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## Here's the Solution to this Question

a)

i)

$a_1=1, a_2=3, a_n=2n-1=1+2(n-1)$

We have the arithmetic progression with the first term $a_1=1$ and the common difference $d=2.$

$S_n=\dfrac{a_1+a_n}{2}\cdot n=\dfrac{1+2n-1}{2}\cdot n=n^2$

ii) Let $P(n)$ be the proposition that the sum of the first $n$ odd positive integers, $1+3+5+...+2n-1$ is $n^2.$

Basis Step

$P(1)$ is true, because $1=1^2.$

Inductive Step

For the inductive hypothesis we assume that $P(k)$ holds for an arbitrary positive integer $k.$ That is, we assume that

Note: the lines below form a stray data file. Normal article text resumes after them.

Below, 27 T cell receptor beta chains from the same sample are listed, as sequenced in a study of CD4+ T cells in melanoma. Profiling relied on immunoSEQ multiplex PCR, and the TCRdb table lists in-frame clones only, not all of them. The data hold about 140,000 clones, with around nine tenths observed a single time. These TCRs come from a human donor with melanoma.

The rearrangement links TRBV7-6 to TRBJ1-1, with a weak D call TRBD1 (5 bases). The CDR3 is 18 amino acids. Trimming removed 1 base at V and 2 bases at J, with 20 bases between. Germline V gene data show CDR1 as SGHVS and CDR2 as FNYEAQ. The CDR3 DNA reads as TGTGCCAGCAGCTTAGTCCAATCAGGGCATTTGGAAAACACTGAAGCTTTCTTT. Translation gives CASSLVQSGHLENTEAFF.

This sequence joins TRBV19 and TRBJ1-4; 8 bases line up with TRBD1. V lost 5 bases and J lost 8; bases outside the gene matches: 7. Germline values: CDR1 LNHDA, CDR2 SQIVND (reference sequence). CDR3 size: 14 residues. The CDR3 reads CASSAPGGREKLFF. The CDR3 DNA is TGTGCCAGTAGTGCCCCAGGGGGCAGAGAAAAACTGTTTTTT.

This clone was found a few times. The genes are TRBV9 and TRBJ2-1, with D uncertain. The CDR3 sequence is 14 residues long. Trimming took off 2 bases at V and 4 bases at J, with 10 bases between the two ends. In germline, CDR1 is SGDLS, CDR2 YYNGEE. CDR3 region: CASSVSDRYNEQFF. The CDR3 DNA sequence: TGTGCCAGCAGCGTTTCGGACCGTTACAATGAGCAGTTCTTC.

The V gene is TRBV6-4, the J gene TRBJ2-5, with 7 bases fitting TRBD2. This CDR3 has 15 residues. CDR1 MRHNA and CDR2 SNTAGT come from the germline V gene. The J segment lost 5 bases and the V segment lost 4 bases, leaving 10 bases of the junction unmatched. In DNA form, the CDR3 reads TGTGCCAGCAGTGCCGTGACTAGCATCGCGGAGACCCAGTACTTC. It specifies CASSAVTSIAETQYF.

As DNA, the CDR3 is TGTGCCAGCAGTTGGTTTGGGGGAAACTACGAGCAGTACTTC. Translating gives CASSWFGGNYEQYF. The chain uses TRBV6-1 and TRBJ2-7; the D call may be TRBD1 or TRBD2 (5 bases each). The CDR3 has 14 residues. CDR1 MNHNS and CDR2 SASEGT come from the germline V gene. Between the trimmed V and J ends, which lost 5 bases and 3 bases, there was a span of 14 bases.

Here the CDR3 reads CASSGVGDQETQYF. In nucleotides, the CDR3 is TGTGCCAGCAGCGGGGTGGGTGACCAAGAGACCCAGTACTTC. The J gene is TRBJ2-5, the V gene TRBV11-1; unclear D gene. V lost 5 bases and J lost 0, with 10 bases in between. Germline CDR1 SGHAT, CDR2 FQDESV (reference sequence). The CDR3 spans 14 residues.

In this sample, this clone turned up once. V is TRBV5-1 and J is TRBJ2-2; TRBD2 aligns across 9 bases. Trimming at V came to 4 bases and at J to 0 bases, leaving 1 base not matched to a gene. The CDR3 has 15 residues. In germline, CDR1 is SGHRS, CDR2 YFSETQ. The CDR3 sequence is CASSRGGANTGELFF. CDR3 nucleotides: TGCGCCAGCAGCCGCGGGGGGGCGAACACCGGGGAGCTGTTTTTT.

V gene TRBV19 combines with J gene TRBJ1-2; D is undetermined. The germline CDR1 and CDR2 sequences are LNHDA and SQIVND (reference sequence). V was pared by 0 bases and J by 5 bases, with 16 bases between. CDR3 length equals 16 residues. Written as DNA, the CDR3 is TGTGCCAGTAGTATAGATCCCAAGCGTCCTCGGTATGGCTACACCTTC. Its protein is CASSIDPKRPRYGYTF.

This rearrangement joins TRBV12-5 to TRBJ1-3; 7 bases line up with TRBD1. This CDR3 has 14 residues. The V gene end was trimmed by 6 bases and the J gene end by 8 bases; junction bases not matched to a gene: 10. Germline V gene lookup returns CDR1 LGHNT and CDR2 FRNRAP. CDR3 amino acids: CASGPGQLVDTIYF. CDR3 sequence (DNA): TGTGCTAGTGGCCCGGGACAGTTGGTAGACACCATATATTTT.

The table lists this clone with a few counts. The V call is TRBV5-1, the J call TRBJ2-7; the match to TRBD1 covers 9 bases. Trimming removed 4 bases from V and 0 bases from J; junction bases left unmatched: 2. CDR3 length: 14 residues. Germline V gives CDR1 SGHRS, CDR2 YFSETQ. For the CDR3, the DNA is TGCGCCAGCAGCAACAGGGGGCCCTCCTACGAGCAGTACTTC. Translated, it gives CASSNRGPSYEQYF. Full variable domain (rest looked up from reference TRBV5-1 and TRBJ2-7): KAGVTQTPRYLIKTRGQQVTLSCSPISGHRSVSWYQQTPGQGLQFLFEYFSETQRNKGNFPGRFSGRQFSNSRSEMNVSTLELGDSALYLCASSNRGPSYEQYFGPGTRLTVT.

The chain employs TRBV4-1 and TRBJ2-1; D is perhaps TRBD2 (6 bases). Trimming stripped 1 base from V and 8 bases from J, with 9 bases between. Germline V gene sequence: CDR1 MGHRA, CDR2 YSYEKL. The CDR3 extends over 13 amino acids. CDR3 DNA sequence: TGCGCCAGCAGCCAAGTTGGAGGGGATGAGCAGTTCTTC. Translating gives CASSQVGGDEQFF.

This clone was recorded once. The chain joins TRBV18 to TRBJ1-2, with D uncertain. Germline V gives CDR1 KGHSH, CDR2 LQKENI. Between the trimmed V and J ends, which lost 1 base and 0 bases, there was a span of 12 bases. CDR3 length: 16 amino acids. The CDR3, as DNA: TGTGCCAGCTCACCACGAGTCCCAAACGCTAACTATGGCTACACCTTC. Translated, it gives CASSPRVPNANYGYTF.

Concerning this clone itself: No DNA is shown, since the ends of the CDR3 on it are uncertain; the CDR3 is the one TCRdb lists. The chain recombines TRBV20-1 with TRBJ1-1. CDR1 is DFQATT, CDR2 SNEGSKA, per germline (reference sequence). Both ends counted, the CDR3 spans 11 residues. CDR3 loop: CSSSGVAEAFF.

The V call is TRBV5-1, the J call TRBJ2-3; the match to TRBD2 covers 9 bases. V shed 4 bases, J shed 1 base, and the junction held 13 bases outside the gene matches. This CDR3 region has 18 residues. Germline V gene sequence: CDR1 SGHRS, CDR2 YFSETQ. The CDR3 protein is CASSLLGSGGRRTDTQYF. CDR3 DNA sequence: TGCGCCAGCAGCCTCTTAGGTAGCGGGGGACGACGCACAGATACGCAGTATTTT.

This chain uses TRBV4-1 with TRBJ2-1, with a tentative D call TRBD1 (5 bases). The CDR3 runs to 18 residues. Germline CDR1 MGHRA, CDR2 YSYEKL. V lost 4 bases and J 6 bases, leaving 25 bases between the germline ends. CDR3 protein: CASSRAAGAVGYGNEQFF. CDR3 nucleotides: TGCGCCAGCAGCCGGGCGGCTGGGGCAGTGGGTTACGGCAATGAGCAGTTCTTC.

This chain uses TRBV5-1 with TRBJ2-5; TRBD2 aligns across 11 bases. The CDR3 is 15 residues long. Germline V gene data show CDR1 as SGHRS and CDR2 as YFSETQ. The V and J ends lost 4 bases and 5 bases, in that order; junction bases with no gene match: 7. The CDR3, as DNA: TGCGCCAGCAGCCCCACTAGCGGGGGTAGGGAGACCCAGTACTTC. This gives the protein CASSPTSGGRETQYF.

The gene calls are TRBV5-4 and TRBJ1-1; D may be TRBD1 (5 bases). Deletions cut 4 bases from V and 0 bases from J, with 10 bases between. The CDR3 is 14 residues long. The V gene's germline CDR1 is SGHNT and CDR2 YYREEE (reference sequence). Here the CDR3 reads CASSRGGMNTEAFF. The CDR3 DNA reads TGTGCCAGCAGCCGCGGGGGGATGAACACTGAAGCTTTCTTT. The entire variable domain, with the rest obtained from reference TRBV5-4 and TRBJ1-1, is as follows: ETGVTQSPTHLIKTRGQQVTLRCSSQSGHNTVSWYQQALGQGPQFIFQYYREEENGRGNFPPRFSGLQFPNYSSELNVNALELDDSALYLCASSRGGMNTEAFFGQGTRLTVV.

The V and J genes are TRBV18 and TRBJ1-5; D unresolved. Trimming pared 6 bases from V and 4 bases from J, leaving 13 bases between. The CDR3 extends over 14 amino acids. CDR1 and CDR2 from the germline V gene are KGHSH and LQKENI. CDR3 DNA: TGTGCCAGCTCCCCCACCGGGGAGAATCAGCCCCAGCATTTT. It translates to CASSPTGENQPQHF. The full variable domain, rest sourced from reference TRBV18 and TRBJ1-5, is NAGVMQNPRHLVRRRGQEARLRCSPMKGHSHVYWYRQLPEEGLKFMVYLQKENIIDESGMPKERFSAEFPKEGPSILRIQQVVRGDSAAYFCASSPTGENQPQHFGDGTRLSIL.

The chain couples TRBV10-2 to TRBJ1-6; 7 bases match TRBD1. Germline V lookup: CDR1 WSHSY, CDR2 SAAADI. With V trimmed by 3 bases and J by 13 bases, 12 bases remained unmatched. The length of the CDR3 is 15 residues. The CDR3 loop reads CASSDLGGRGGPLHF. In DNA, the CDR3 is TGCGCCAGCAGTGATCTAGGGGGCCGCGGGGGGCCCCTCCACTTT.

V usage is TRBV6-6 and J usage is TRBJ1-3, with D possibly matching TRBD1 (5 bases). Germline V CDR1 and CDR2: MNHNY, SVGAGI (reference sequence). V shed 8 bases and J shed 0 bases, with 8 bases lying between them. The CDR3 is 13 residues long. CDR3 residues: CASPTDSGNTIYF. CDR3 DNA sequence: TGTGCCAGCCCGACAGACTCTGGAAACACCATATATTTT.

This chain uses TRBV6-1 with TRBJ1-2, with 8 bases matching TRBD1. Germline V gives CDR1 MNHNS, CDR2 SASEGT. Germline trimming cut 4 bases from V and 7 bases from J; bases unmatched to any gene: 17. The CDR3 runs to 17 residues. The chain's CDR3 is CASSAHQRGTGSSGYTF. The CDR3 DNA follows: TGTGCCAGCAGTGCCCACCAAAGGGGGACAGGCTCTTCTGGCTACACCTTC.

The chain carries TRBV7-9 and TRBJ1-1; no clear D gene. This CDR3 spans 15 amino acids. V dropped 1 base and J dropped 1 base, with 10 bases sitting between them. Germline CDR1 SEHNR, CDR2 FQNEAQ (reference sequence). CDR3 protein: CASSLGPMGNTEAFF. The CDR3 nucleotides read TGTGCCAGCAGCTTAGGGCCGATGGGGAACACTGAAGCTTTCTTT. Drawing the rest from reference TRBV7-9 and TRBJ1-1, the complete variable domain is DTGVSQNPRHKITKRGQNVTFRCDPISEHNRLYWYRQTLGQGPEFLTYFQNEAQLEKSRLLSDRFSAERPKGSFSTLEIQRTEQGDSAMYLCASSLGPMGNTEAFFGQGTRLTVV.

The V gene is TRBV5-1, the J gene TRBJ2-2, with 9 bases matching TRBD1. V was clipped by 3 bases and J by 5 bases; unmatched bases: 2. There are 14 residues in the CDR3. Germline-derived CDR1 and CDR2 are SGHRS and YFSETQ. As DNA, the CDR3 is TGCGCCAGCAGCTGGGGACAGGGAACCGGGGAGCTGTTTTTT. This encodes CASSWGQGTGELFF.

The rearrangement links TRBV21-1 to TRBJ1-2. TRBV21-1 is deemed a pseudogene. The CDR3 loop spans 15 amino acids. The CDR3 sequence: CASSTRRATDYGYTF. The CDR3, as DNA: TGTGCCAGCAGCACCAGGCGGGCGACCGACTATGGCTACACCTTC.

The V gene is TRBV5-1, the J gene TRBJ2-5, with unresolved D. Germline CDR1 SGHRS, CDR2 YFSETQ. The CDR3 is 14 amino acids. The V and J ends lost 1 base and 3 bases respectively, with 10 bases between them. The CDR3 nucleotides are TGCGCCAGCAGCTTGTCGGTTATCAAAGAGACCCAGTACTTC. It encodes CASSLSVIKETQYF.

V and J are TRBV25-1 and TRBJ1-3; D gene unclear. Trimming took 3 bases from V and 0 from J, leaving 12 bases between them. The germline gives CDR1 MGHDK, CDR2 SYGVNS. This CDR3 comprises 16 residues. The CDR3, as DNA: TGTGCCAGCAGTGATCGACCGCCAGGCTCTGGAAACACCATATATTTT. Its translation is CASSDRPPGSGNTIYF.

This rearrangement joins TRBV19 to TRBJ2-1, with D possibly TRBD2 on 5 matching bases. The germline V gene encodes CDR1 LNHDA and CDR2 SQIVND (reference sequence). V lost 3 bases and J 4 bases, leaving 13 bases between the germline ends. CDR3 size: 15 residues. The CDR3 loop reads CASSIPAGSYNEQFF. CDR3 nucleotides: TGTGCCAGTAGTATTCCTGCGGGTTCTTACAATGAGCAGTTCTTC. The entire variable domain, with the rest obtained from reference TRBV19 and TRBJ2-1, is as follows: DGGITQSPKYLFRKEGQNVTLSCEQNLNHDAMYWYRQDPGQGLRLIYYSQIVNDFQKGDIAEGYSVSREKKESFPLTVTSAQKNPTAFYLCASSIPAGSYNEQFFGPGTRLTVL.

$1+3+5+...+2k-1=k^2$

Under this assumption, it must be shown that $P(k + 1)$ is true, namely, that

$1+3+5+...+2k-1+2(k+1)-1=(k+1)^2$

is also true.

When we add $k + 1$ to both sides of the equation in $P(k),$ we obtain

$1+3+5+...+2k-1+2(k+1)-1=k^2+2(k+1)-1$

$=k^2+2k+1$

$=(k+1)^2$

This last equation shows that $P(k + 1)$ is true under the assumption that $P(k)$ is true. This completes the inductive step.

We have completed the basis step and the inductive step, so by mathematical induction we know that $P(n)$ is true for all positive integers n. That is, we have proven that the sum of the first $n$ odd numbers $1+3+5+...+2n-1=n^2$ for all positive integres $n$ .